Occupy Wall Street, Beyond Encampments
Marina Sitrin and Luis Moreno-Caballud—participants in the Occupy Wall Street movement and Spain's May 15 movement—share their advice for Occupy Wall Street's next step.
We write this letter as participants in the movements, and as an invitation to a conversation. We hope to raise questions about how we continue to deepen and transform the new social relationships and processes we have begun … to open the discussion towards a common horizon.
The evictions and threats to the physical occupations in the United States have again raised the question of the future of the movement. The question isn’t whether the movement has a future, but what sort of future it will be. For example, should our energy be focused on finding new spaces to occupy and create encampments? Should we be focused more in our local neighborhoods, schools, and workplaces? Is there a way to occupy public space with horizontal assemblies, yet also focus locally and concretely?
A look at the recent history of a movement similar to Occupy—the Spanish indignados or May 15 movement—can shed some light on the opportunities and urgency of this new phase. It is a moment that we see as a potential turning point, and one with incredible possibilities.
There are three key elements that have made the global movements of
2011 so powerful:
- The extraordinary capacity to include all types of people;
- The impulse to move beyond traditional forms of the protest and contention, so as to create solutions for the problems identified;
- The horizontal and directly participatory form they take.
Let’s look at the first element. Unlike other movements that have strongly identified with particular social groups (workers, students, etc.), both the indignados and Occupy are movements that anyone can join, just by choosing to do so. Again and again, in Madrid as in New York, we have heard the demonstrators chanting solidarity slogans to the police: “they’ve also lowered your salary” and “you too are the 99%”. In both places the movements have been able to bring out many people who had never been to a demonstration before, and make them feel welcome and useful. It is a culture and politics of openness and acceptance of the other.
The second element, the capacity to create solutions, is consistent with this non-confrontational aspect of the Spanish and American movements. Like their predecessors in Egypt and Greece, both movements began with the occupation of a public space. Rather than reproducing the logic of the traditional “sit-in,” these occupations quickly turned to the construction of miniature models of the society that the movement wanted to create—prefiguring the world while simultaneously creating it. The territory occupied was geographic, but only so as to open other ways of doing and being together. It is not the specific place that is the issue, but what happens in it. This is what we could call the first phase of the movement. Solutions began to be implemented for the urgent problems, like the absence of truly representative politics and the lack of access to basic necessities, such as housing, education, food, and health care. In Spain and in the United States, this first phase saw the creation of two problem-solving institutions: the general assemblies and the working groups.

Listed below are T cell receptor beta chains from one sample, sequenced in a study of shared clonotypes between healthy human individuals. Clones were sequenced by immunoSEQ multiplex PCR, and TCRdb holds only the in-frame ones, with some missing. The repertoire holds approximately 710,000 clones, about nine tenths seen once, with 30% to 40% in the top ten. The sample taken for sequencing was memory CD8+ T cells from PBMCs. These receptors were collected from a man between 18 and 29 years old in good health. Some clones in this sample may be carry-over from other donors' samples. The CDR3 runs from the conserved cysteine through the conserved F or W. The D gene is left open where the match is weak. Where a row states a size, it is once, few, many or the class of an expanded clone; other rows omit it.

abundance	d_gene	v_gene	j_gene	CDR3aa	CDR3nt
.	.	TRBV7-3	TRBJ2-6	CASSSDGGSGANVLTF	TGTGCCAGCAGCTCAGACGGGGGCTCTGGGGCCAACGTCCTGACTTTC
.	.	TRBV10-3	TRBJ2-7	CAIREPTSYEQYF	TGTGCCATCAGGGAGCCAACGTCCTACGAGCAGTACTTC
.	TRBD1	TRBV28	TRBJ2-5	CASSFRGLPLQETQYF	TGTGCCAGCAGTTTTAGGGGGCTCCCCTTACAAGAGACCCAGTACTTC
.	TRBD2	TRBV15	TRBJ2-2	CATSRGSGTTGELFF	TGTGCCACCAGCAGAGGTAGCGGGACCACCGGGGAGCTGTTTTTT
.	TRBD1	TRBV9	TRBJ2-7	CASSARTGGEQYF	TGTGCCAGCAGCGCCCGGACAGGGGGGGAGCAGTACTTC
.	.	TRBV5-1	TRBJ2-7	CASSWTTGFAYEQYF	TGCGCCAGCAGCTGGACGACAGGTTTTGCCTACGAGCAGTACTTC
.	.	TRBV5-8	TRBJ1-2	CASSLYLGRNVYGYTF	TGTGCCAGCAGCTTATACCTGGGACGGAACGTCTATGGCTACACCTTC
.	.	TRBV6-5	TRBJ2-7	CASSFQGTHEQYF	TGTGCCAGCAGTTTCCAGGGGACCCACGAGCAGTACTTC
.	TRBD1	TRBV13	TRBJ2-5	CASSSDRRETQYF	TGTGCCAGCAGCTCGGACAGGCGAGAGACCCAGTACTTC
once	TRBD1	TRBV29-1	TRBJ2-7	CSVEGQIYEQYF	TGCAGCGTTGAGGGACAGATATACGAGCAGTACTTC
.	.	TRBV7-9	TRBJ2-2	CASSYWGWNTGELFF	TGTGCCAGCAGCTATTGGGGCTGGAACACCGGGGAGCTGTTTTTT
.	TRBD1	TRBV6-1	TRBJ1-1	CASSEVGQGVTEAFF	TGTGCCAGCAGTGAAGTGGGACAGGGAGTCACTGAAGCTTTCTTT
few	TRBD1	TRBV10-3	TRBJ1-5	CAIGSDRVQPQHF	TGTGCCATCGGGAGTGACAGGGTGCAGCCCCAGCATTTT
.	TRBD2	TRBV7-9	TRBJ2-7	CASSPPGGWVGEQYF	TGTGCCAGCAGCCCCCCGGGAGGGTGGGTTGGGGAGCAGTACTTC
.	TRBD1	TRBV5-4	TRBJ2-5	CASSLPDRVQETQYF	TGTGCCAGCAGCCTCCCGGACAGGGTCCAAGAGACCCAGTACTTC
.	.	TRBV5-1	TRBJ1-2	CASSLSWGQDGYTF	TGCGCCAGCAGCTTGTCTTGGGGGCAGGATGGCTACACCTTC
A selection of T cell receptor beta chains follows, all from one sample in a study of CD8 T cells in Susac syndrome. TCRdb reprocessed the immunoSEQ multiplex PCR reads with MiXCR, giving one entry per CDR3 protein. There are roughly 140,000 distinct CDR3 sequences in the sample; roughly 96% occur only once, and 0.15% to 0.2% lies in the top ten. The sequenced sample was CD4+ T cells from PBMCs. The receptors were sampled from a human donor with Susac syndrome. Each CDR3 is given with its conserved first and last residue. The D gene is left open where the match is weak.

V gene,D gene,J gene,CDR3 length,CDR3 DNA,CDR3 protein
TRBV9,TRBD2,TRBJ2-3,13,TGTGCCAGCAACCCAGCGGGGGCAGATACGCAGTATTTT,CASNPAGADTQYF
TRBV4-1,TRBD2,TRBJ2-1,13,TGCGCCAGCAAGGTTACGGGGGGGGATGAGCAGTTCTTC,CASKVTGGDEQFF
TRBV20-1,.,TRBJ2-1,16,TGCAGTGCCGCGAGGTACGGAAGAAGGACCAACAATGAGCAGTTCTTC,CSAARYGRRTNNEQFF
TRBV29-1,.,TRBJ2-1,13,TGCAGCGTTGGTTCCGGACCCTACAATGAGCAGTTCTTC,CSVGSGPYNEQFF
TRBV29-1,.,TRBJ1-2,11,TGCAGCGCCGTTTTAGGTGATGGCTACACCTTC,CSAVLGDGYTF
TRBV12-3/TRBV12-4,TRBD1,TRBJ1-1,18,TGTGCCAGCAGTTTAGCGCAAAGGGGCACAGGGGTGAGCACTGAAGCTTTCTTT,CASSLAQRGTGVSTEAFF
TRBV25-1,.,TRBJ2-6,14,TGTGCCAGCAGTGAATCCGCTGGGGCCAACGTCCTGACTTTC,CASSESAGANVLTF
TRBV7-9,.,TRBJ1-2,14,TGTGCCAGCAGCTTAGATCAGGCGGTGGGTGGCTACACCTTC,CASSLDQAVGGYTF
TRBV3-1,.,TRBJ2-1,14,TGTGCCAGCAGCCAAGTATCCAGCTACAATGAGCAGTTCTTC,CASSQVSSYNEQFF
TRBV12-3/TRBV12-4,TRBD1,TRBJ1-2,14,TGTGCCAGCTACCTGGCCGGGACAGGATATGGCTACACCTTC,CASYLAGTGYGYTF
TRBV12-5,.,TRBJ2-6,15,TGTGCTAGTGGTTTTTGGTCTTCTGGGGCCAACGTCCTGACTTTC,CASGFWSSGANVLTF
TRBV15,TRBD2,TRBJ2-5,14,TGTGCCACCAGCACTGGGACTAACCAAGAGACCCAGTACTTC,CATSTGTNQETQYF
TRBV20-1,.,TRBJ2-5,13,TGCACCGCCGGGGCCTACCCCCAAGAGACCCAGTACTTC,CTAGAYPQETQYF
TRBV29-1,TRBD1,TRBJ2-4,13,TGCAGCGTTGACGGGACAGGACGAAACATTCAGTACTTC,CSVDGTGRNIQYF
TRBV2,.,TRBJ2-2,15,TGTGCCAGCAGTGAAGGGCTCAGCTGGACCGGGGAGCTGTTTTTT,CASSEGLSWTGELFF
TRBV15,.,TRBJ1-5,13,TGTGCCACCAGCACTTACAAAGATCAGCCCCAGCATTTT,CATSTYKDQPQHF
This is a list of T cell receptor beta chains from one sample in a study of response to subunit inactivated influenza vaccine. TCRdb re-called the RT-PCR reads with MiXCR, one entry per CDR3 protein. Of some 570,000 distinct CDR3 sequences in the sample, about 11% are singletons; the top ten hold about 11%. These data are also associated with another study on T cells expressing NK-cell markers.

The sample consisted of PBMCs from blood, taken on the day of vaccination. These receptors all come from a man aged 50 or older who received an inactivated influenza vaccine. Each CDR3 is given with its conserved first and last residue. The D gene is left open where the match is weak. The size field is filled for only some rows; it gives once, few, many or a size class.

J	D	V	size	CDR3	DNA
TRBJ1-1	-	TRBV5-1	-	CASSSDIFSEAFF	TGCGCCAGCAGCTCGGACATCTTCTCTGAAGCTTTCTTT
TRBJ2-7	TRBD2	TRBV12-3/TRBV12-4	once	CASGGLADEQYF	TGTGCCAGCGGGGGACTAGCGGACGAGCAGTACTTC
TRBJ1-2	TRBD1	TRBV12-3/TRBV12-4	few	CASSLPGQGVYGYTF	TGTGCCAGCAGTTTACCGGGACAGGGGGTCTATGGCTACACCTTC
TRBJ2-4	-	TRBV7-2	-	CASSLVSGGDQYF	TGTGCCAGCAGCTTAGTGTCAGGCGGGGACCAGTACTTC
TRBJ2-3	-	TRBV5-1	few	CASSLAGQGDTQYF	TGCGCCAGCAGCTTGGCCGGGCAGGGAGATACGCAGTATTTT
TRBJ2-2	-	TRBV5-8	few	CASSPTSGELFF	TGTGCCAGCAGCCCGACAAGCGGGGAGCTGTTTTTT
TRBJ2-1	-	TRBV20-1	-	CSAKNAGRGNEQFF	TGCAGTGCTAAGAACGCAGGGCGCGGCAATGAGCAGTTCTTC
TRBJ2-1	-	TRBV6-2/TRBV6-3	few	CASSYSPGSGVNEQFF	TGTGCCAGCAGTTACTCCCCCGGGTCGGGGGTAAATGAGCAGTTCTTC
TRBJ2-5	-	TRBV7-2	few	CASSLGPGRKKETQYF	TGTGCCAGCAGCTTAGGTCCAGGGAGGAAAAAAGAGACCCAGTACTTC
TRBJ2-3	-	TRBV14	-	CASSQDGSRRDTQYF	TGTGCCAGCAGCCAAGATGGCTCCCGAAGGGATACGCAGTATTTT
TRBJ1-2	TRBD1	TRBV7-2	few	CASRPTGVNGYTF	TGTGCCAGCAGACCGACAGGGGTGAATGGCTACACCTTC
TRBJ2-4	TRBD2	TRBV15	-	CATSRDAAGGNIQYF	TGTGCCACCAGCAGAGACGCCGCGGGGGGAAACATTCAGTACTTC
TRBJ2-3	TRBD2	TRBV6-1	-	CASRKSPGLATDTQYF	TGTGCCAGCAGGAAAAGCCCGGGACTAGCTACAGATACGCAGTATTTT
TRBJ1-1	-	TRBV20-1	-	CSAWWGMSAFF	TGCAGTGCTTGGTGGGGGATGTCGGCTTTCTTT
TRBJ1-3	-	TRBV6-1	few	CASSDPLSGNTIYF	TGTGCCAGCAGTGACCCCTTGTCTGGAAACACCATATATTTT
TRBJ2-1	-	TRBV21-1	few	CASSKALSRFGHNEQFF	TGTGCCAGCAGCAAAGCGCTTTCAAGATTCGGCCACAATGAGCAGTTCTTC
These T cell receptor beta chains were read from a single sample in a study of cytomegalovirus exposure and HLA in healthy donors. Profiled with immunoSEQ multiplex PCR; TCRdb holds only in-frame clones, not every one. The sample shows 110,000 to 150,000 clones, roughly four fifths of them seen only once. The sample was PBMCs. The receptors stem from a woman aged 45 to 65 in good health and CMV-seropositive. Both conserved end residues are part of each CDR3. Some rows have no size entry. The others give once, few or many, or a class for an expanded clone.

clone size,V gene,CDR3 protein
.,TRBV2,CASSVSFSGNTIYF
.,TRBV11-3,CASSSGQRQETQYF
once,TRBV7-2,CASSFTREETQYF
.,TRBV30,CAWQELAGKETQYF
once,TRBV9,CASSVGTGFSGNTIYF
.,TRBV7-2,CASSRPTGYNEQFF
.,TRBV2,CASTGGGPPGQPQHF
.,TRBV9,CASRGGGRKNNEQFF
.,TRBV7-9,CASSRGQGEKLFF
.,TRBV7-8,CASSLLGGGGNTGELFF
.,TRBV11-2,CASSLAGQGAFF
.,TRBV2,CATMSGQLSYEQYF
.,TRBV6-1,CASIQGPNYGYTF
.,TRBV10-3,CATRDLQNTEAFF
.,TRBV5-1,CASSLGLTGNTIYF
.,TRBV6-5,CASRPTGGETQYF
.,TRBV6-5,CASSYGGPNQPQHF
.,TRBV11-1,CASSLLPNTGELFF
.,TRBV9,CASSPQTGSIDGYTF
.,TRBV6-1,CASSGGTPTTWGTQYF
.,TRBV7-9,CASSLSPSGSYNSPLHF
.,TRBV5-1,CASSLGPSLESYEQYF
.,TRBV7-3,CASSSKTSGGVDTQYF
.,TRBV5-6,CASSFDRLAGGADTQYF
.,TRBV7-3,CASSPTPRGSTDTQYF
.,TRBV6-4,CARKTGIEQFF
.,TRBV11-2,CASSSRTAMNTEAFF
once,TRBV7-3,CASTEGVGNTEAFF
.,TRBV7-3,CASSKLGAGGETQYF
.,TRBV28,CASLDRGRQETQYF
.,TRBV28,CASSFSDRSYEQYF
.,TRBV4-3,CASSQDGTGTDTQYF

The ways in which we organize in these spaces of assemblies and working groups is inextricably linked to the vision of what we are creating. We seek open, horizontal, participatory spaces where each person can truly speak and be heard. We organize structures, such as facilitation teams, agendas, and variations on the forms of the assembly, from general assemblies to spokes councils, always being open to changing them so as to create the most democratic and participatory space possible.
The very existence of the encampments, together with the general assemblies, was already a victory over the increasingly desperate battle of all against all that the neoliberal crisis has imposed on us. The participants in these movements create spaces of sociability, places where we can be treated as free human beings beyond the constant demands of the profit motive. In a city like New York where debates about our society tend to occur only in government institutions, and expensive spaces of limited access (universities, offices, restaurants and bars), the assemblies at Zuccotti provided a public forum that was open to anyone who wanted to speak. In addition, from the very beginning the movement created working groups designed to directly address problems related to basic human necessities. On the first day of the occupation of Zuccotti, the loading and unloading of shopping-carts full of jars of peanut butter and loaves of bread, an initiative launched by the already-functioning food committee, was the first sign of this effort to provide solutions. By the 5th week of the Occupation in New York the food working group was feeding upwards of 3,000 people a day.